Canada: Five Eyes allies raising questions as damage control continues in Cameron Ortis case: sources - - PressFrom - Canada
  •   
  •   
  •   

CanadaFive Eyes allies raising questions as damage control continues in Cameron Ortis case: sources

07:35  15 september  2019
07:35  15 september  2019 Source:   cbc.ca

RCMP surveying potential damage in wake of charges against top intelligence official

RCMP surveying potential damage in wake of charges against top intelligence official RCMP Commissioner Brenda Lucki says the force is still trying to understand the fallout of allegations levelled against one of their top intelligence officials and that RCMP officers are "shaken" by the charges.

The Five Eyes , often abbreviated as FVEY, is an anglophone intelligence alliance comprising Australia, Canada, New Zealand, the United Kingdom and the United States.

The terms " Five Eyes ", "Nine Eyes", and "14 Eyes" often appear when discussing privacy tools. This guide will explain everything you need to know. As awareness of global surveillance grows, more people are looking for information about the Five Eyes , Nine Eyes, and 14 Eyes surveillance alliances.

Five Eyes allies raising questions as damage control continues in Cameron Ortis case: sources Members of the Five Eyes intelligence bloc are already raising questions about the type of information accessible to Cameron Ortis as the director of an intelligence unit within the RCMP, diplomatic sources tell CBC News.

The Five Eyes, made up of Canada, the United States, the United Kingdom, New Zealand and Australia, is one of the world's leading intelligence-sharing networks, linking some of the most powerful countries in the world.

Diplomatic sources speaking to CBC on condition of anonymity said the alliance is worried that Ortis, charged under Canada's national secrets act, had access to their allied information.

RCMP director accused of stealing secrets had access to allied intelligence

RCMP director accused of stealing secrets had access to allied intelligence OTTAWA—The high-ranking RCMP employee accused of stealing secrets had access to an extensive trove of intelligence from both Canadian and international sources. RCMP Commissioner Brenda Lucki confirmed Monday that Cameron Ortis, the director of the force’s National Intelligence Coordination Centre, had access to information shared by international partners as well as intelligence gathered by Canadian agencies. Lucki said Ortis’ arrest has “shaken many people throughout the RCMP.” “We are aware of the potential risk to agency operations of our partners in Canada and abroad and we thank them for their continued collaboration.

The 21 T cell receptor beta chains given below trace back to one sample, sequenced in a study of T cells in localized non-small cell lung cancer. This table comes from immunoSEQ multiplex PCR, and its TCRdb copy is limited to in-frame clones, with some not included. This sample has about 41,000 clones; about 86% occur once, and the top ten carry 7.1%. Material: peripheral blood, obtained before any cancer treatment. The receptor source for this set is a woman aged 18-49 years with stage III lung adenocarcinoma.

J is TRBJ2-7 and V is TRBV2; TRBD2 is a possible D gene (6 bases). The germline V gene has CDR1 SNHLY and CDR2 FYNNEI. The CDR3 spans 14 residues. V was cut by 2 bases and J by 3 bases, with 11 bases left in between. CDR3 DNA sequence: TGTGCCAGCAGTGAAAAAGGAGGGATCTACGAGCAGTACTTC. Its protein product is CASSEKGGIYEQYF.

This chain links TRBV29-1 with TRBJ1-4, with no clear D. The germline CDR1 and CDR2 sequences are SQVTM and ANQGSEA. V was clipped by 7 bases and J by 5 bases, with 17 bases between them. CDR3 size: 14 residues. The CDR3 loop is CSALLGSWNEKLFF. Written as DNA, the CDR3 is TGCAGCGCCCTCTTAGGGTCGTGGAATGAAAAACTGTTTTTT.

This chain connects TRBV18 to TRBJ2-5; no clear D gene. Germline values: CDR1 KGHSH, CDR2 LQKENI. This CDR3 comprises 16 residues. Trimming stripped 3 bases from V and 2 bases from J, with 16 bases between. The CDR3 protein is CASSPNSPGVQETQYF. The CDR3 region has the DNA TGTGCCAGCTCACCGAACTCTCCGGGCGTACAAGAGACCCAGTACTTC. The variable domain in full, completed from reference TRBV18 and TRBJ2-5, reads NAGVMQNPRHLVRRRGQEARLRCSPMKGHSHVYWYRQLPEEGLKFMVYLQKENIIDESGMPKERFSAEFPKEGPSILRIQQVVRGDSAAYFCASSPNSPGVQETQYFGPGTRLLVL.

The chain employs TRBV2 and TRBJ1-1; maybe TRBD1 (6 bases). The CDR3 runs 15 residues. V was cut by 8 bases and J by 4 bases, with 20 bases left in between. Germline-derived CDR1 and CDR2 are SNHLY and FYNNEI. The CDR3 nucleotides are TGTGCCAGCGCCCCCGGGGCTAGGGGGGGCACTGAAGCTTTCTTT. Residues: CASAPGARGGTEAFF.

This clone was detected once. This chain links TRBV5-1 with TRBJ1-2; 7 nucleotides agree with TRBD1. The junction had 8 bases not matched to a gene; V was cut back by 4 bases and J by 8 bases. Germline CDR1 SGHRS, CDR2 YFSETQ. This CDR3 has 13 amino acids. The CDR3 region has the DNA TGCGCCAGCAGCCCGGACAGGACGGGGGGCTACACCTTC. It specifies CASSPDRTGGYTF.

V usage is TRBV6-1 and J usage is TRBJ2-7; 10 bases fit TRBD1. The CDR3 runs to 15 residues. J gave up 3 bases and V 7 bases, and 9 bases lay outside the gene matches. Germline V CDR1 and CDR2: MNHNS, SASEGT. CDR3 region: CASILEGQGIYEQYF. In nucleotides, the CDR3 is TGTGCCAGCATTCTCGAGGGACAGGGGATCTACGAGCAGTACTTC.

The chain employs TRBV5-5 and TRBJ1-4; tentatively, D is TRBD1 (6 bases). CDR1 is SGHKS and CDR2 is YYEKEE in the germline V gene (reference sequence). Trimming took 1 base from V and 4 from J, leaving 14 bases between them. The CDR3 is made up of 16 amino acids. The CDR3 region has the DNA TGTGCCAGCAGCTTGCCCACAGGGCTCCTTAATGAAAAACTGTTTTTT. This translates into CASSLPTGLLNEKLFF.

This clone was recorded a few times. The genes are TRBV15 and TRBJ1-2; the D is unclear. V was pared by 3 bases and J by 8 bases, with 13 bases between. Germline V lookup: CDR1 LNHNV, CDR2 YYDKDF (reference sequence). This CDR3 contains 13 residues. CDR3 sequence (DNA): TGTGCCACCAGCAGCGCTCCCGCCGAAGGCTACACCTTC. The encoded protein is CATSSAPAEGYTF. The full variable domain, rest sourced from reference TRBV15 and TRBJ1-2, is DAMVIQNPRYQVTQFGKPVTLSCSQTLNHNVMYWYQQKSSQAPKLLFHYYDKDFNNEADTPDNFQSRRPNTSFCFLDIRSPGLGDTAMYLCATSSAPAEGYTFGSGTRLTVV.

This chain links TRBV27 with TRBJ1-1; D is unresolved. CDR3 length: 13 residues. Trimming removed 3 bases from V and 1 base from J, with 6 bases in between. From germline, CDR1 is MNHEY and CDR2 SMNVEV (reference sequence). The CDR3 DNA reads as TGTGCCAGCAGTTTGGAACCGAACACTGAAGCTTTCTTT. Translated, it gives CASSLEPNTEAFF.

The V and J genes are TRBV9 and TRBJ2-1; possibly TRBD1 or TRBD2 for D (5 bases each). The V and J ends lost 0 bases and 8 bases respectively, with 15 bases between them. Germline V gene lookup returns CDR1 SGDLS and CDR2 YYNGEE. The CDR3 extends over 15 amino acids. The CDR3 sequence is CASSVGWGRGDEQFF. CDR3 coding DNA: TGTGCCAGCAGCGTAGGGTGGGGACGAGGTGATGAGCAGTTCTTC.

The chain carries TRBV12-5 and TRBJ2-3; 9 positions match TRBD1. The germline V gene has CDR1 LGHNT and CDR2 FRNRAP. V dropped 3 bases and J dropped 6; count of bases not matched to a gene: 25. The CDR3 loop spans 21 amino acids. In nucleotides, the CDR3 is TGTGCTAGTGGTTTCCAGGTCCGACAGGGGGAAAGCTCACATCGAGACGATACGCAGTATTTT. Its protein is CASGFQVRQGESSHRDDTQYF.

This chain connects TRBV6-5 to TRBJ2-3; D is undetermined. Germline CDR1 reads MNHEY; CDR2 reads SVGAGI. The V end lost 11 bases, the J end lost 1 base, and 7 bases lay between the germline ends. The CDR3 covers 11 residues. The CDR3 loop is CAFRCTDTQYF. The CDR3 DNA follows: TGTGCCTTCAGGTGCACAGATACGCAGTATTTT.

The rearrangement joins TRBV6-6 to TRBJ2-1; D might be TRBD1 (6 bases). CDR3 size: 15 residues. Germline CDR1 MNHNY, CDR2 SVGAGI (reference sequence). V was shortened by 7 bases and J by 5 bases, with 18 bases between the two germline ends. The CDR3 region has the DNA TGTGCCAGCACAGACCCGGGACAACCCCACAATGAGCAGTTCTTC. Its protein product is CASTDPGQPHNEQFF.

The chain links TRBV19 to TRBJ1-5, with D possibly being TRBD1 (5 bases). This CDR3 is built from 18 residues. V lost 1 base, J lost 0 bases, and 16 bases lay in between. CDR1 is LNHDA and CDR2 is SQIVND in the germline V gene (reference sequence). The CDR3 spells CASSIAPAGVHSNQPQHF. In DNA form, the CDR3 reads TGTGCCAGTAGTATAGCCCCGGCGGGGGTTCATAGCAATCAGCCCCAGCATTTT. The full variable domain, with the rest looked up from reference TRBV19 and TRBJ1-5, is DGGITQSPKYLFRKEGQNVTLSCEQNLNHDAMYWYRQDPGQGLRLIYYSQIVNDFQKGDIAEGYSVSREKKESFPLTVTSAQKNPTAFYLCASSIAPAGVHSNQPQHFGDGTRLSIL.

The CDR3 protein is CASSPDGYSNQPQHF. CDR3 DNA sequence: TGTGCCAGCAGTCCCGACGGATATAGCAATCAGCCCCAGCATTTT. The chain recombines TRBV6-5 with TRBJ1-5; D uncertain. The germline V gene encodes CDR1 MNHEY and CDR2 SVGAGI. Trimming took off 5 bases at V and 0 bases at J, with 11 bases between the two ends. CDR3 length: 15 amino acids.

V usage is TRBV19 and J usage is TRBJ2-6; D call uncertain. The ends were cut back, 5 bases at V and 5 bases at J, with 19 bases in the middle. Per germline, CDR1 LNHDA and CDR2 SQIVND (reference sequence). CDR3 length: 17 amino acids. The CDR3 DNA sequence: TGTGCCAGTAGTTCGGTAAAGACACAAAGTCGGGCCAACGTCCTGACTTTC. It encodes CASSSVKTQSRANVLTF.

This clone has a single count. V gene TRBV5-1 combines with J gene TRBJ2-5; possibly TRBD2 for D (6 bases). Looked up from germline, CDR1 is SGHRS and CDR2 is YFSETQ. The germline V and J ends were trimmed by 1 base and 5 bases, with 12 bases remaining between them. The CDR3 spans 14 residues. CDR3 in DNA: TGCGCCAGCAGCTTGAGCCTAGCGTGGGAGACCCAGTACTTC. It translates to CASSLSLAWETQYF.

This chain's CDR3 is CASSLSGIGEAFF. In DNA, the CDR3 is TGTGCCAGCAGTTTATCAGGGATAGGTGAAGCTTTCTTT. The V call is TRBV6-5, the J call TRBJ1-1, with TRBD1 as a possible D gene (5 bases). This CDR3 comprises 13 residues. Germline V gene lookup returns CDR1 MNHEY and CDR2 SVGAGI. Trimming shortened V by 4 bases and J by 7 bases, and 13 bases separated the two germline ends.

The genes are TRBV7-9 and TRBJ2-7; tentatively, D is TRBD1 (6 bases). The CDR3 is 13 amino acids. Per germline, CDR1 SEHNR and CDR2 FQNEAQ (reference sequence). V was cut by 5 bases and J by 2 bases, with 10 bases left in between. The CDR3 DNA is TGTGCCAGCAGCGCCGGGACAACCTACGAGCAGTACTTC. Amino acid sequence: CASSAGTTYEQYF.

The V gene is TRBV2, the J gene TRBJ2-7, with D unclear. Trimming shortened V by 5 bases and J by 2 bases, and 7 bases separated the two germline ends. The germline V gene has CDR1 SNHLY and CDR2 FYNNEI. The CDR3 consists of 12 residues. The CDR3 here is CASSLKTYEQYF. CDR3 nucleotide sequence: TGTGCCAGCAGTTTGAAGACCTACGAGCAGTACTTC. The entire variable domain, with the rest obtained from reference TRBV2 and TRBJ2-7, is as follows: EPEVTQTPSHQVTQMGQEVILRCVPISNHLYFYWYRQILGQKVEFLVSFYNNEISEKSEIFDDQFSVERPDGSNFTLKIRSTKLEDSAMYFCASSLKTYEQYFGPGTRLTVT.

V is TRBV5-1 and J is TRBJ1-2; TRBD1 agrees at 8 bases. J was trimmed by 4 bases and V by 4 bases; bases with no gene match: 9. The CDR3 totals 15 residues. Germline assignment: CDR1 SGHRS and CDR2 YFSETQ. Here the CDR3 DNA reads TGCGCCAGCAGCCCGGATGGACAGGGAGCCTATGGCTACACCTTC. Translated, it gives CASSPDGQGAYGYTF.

Cameron Ortis faces a total of seven charges, including five federal secrecy charges, for alleged Another senior source said Ortis started off in the national security program working in the area of Canada is part of the Five Eyes intelligence-sharing network with United States, Britain, New Zealand

David Cameron said he would look at the report but insisted Britain had one of the strictest set of rules governing arms sales almost anywhere in the world, adding that the UK was not directly involved in the Saudi-led airstrikes.

Ortis — a 47-year-old senior intelligence official at the RCMP —  was arrested Thursday and appeared in an Ottawa court Friday, facing five counts under the Security of Information Act. He's also been charged with two Criminal Code violations.

The rarely invoked Security of Information Act was created to make sure operatives who know Canada's top secrets keep them secret.

Ortis is accused of communicating special operational information back in 2015 and faces a slew of charges related to preparing, in the past year, to share either safeguarded or operational information with a foreign entity or terrorist group.

Little is known about what information he was gathering and to whom he allegedly was preparing to pass it, but sources who knew of Ortis's work said he likely had access to Mountie operations, intelligence dossiers and information from Canada's allies.

Ortis arrest 'unsettling,' top Mountie says amid damage assessment